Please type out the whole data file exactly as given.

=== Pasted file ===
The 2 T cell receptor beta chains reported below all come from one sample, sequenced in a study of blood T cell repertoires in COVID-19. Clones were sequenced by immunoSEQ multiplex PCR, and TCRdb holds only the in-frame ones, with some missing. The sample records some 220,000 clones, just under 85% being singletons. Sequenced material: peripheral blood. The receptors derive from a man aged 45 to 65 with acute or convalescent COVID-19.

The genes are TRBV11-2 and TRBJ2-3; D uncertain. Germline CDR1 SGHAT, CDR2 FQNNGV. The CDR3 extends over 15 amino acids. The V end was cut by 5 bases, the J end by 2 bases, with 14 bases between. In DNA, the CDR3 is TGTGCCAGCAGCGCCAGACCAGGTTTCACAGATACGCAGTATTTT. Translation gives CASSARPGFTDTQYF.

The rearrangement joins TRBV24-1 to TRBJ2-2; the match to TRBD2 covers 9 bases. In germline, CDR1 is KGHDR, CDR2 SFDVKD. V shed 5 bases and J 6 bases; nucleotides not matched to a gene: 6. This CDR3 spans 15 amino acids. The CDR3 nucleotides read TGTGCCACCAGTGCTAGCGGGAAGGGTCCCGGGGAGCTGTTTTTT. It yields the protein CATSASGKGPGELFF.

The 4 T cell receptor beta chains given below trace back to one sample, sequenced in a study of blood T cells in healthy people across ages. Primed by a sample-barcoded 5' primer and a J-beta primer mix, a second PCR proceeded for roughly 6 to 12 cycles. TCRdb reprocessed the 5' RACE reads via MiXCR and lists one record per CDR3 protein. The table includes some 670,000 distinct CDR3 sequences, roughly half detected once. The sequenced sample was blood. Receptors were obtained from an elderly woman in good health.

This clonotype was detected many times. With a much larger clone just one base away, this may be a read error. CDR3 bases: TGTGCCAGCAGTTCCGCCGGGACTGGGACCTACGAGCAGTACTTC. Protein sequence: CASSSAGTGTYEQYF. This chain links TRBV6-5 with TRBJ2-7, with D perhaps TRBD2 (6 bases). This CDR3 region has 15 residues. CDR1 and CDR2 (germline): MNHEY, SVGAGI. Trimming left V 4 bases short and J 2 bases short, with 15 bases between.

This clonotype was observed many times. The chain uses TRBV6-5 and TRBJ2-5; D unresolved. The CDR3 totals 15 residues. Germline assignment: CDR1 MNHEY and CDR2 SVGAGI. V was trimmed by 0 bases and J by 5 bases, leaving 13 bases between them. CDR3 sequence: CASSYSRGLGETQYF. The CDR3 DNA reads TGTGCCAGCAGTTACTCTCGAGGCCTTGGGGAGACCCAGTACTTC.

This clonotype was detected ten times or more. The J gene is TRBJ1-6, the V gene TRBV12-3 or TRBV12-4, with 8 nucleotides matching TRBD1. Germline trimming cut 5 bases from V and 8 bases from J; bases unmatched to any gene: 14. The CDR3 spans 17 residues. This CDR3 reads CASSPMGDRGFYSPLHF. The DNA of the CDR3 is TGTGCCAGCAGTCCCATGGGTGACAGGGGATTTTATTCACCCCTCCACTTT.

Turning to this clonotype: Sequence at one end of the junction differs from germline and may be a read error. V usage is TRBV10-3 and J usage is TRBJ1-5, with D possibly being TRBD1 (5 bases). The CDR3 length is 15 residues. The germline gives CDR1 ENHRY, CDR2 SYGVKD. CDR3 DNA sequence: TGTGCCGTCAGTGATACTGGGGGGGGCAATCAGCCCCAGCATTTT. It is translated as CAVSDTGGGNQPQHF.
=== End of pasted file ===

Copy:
The 2 T cell receptor beta chains reported below all come from one sample, sequenced in a study of blood T cell repertoires in COVID-19. Clones were sequenced by immunoSEQ multiplex PCR, and TCRdb holds only the in-frame ones, with some missing. The sample records some 220,000 clones, just under 85% being singletons. Sequenced material: peripheral blood. The receptors derive from a man aged 45 to 65 with acute or convalescent COVID-19.

The genes are TRBV11-2 and TRBJ2-3; D uncertain. Germline CDR1 SGHAT, CDR2 FQNNGV. The CDR3 extends over 15 amino acids. The V end was cut by 5 bases, the J end by 2 bases, with 14 bases between. In DNA, the CDR3 is TGTGCCAGCAGCGCCAGACCAGGTTTCACAGATACGCAGTATTTT. Translation gives CASSARPGFTDTQYF.

The rearrangement joins TRBV24-1 to TRBJ2-2; the match to TRBD2 covers 9 bases. In germline, CDR1 is KGHDR, CDR2 SFDVKD. V shed 5 bases and J 6 bases; nucleotides not matched to a gene: 6. This CDR3 spans 15 amino acids. The CDR3 nucleotides read TGTGCCACCAGTGCTAGCGGGAAGGGTCCCGGGGAGCTGTTTTTT. It yields the protein CATSASGKGPGELFF.

The 4 T cell receptor beta chains given below trace back to one sample, sequenced in a study of blood T cells in healthy people across ages. Primed by a sample-barcoded 5' primer and a J-beta primer mix, a second PCR proceeded for roughly 6 to 12 cycles. TCRdb reprocessed the 5' RACE reads via MiXCR and lists one record per CDR3 protein. The table includes some 670,000 distinct CDR3 sequences, roughly half detected once. The sequenced sample was blood. Receptors were obtained from an elderly woman in good health.

This clonotype was detected many times. With a much larger clone just one base away, this may be a read error. CDR3 bases: TGTGCCAGCAGTTCCGCCGGGACTGGGACCTACGAGCAGTACTTC. Protein sequence: CASSSAGTGTYEQYF. This chain links TRBV6-5 with TRBJ2-7, with D perhaps TRBD2 (6 bases). This CDR3 region has 15 residues. CDR1 and CDR2 (germline): MNHEY, SVGAGI. Trimming left V 4 bases short and J 2 bases short, with 15 bases between.

This clonotype was observed many times. The chain uses TRBV6-5 and TRBJ2-5; D unresolved. The CDR3 totals 15 residues. Germline assignment: CDR1 MNHEY and CDR2 SVGAGI. V was trimmed by 0 bases and J by 5 bases, leaving 13 bases between them. CDR3 sequence: CASSYSRGLGETQYF. The CDR3 DNA reads TGTGCCAGCAGTTACTCTCGAGGCCTTGGGGAGACCCAGTACTTC.

This clonotype was detected ten times or more. The J gene is TRBJ1-6, the V gene TRBV12-3 or TRBV12-4, with 8 nucleotides matching TRBD1. Germline trimming cut 5 bases from V and 8 bases from J; bases unmatched to any gene: 14. The CDR3 spans 17 residues. This CDR3 reads CASSPMGDRGFYSPLHF. The DNA of the CDR3 is TGTGCCAGCAGTCCCATGGGTGACAGGGGATTTTATTCACCCCTCCACTTT.

Turning to this clonotype: Sequence at one end of the junction differs from germline and may be a read error. V usage is TRBV10-3 and J usage is TRBJ1-5, with D possibly being TRBD1 (5 bases). The CDR3 length is 15 residues. The germline gives CDR1 ENHRY, CDR2 SYGVKD. CDR3 DNA sequence: TGTGCCGTCAGTGATACTGGGGGGGGCAATCAGCCCCAGCATTTT. It is translated as CAVSDTGGGNQPQHF.